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How “Records Review” Works by Sanjay Adhia, M.D.
By Sanjay Adhia, M.D.
Valuable information in records can shift the focus of the case or the soundness of the opinions of other Experts
I cannot state strongly enough the importance of a thorough review of available records as an essential piece of rendering a forensic opinion. On the face of it, “Records Review” seems obvious. In practice, each Expert, in any discipline, will have their own methods and degree of thoroughness. Medical records and associated legal records (e.g. depositions) are not equally informative to different reviewers.
Delving into Documents: Beyond Bias in the Face-to-Face Interview
Although an interview is important, there is a risk of the examinee reporting biased symptoms. Bias can be the result of remembering circumstances inconsistently, misinformation, personal assumptions, or malingering. Bias in the examinee is inherent in forensic interviews. It is medico-legal fact-finding. It is not the same as a clinical examination by a treating doctor.
A records review is essential to provide information useful in the Forensic interview that confirms the examinee’s statements or allows the Psychiatrist to identify and explore deviations from the records.
If the examinee describes information consistent or inconsistent with records it is relevant and must be explored by the Forensic Psychiatrist
Trained Forensic Physician
As an Expert Witness or Consultant, a much more thorough and extensive record review is required. Attorneys will send a vast assortment of records, audio records and videos. Records can come via email, electronic storage like a CD or thumb drive, online file and occasionally paper records in boxes and binders. Many clinical psychiatrists will not have the patience or training of a forensic psychiatrist who often functions as a detective doctor. In addition to absorbing the data trove efficiently and thoroughly, the data must be synthesized with a medico-legal lens in order to form an opinion within medical certainty with a well written report.
Translation and Prioritizing
Estimating Time to Review Records
Generally, many experts estimate an inch of records or 100 pages will take an hour. However, I recall one medical malpractice/ wrongful death case where the decedent died from medical complications. Six months prior he erroneously was given a double-the-dose of a long acting anti-psychotic. There were about 30-40 pages of handwritten physician orders along with physician and nursing notes which were not always legible to the untrained eye. Medical notes were not assembled in chronological order. It took many hours to piece together the sequence of events, crucial to understanding the unfolding picture.
Terms of Art
Physician notes include medical abbreviations and terms of art. They may reference treatment protocols specific to a hospital, or private practice. A Forensic Psychiatrist with an active clinical practice, treating patients, is an asset. Although utilizing a forensic psychiatrist that regularly engages in expert witness work is important, it is vital to obtain an expert with “in the trenches” current clinical experience.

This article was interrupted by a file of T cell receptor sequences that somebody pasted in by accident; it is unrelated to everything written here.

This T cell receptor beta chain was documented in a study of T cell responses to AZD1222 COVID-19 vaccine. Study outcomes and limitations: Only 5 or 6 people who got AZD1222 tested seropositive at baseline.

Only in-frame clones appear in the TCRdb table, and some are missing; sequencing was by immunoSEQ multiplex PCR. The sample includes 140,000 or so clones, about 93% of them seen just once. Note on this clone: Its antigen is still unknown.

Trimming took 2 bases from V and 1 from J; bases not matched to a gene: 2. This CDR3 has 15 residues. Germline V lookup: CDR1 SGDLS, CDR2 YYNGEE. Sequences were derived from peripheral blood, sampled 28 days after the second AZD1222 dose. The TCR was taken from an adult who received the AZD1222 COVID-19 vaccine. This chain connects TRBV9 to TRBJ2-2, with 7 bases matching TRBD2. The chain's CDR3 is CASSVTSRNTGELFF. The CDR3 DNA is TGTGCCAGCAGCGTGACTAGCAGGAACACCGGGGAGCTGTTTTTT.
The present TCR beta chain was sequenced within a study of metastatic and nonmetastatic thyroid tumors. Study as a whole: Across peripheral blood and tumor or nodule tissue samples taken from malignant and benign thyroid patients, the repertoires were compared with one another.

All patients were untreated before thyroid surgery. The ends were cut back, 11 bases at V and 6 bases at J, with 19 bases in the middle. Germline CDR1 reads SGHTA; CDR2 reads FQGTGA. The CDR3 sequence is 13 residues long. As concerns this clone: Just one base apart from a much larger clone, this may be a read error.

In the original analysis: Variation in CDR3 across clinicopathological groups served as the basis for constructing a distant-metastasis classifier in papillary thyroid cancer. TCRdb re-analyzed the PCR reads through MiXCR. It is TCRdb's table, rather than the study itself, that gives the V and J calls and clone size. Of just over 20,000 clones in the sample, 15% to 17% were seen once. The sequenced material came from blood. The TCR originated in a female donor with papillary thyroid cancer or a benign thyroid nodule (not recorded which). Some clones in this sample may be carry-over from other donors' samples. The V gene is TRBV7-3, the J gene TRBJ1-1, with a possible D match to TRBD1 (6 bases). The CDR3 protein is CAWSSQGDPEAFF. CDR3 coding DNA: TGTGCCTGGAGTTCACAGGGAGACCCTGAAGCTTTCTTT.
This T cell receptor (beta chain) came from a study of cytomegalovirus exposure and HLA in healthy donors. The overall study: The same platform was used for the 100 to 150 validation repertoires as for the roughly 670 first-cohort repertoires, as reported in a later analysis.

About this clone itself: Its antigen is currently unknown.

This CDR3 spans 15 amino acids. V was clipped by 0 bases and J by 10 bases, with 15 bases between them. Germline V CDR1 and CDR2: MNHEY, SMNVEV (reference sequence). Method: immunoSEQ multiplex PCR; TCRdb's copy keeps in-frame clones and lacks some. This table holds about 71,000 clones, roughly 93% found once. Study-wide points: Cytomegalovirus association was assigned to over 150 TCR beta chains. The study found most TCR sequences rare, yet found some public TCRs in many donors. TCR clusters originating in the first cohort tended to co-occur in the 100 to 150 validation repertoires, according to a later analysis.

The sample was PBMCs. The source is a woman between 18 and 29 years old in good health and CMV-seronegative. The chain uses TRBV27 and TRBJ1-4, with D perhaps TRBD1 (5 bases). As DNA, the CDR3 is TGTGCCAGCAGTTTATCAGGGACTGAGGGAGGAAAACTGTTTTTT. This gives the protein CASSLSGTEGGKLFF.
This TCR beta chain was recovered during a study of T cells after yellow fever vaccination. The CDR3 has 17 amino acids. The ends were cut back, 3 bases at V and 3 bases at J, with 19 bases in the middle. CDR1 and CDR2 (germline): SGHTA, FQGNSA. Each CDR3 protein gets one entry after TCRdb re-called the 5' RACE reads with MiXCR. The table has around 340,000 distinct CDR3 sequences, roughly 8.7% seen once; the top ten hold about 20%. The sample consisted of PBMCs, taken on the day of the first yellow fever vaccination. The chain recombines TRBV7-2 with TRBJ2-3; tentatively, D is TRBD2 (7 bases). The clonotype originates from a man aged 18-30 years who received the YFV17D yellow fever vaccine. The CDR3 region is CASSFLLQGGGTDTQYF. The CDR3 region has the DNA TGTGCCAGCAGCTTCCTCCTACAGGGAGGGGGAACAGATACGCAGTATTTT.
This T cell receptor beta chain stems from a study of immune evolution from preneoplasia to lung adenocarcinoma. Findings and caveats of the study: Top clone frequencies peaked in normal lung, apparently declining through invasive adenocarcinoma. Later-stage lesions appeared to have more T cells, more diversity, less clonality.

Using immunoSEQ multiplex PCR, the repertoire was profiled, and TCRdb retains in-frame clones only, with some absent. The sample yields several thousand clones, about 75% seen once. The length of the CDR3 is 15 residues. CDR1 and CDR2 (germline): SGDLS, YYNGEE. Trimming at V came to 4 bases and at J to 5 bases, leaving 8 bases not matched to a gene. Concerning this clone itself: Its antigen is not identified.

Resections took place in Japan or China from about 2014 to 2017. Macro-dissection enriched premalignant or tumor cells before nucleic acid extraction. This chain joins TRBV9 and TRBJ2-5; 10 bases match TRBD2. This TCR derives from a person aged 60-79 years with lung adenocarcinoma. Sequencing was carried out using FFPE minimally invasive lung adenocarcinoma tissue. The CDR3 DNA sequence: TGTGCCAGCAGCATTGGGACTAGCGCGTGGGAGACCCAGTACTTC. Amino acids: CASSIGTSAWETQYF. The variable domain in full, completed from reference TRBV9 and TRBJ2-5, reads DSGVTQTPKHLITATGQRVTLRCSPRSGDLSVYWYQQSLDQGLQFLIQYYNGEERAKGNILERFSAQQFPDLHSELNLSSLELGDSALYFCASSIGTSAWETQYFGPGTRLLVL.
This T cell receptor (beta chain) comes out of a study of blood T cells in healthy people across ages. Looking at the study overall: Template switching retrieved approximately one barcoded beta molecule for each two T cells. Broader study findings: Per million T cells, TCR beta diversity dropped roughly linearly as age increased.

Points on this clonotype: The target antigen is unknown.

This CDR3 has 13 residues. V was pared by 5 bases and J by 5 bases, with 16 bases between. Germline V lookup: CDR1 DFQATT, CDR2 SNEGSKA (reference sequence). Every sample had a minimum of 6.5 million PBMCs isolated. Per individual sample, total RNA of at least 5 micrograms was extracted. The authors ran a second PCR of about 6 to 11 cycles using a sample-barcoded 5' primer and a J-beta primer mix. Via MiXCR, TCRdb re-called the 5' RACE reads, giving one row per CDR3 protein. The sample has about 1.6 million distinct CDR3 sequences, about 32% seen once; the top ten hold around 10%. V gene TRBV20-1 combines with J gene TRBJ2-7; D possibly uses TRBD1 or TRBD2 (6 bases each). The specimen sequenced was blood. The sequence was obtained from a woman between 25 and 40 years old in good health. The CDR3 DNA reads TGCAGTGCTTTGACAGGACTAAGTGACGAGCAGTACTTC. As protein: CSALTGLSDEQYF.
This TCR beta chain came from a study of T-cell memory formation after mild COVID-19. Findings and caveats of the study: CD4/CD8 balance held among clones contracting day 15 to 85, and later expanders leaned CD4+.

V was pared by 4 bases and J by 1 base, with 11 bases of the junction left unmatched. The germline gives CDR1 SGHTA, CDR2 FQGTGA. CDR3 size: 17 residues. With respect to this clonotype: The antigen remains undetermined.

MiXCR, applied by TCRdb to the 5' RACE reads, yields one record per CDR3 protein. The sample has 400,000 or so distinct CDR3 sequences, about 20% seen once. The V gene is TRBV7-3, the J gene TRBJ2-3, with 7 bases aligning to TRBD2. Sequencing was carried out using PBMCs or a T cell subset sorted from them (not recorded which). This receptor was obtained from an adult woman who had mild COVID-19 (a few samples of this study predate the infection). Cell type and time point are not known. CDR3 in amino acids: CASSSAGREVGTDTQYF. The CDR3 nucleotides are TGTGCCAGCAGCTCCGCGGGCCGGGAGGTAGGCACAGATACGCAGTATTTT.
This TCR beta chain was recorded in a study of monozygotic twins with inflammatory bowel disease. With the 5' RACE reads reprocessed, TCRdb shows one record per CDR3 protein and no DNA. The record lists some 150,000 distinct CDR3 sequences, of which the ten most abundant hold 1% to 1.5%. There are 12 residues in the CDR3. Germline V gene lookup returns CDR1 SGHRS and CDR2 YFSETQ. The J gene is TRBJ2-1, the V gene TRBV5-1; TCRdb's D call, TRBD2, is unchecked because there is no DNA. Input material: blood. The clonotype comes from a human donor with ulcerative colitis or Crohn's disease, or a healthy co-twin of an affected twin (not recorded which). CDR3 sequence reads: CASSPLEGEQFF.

Records from Medical Specialists, e.g. Radiology, Surgery, Neurology, Labs
By the time a psychiatrist enters the second year of residency, they would have reviewed and produced medical records from a myriad of specialties from radiology to surgery. I recommend all medical records be reviewed by the Expert, not only those that address psychiatric history. Forensic work is similar to detective work. Looking at things from many angles is more likely to produce valuable information than narrowing the view to one or two sources. I am a psychopharmacologist, a physician with expertise in medicine and drugs that impact psychiatric conditions or behavior. Lab work is an exceptionally important piece of information in some cases. For example, I have written and been interviewed about date rape drugs like GBH. Skill interpreting lab work in such a criminal case is necessary. Symptoms associated with drugs might include seizures or amnesia. Records across specialties introduce a fuller picture for the Expert Witness.
Legally relevant data is not in the wheelhouse of either a Clinical Psychiatrist or a Psychologist
Clinical vs. Forensic Physician
In a busy clinic or hospital, physicians will do a brief record review focused on the most recent records to look for pertinent data to assist with a rough diagnosis (i.e. bipolar vs schizophrenia vs substance-induced mood disorder) and to guide treatment. Chart notes, doctor reports, testing, admission notes and the like may all assist the treating doctor to treat their patient. Occasionally with treatment resistance or complicated cases, a more thorough review is required.
The clinical psychiatrist does not review with the same level of detail required in a medico-legal setting. For example, records review where an Insanity Defense is at issue may rest on several words in 10 boxes of records.
Psychologist Not Trained or Qualified to Interpret Medical Records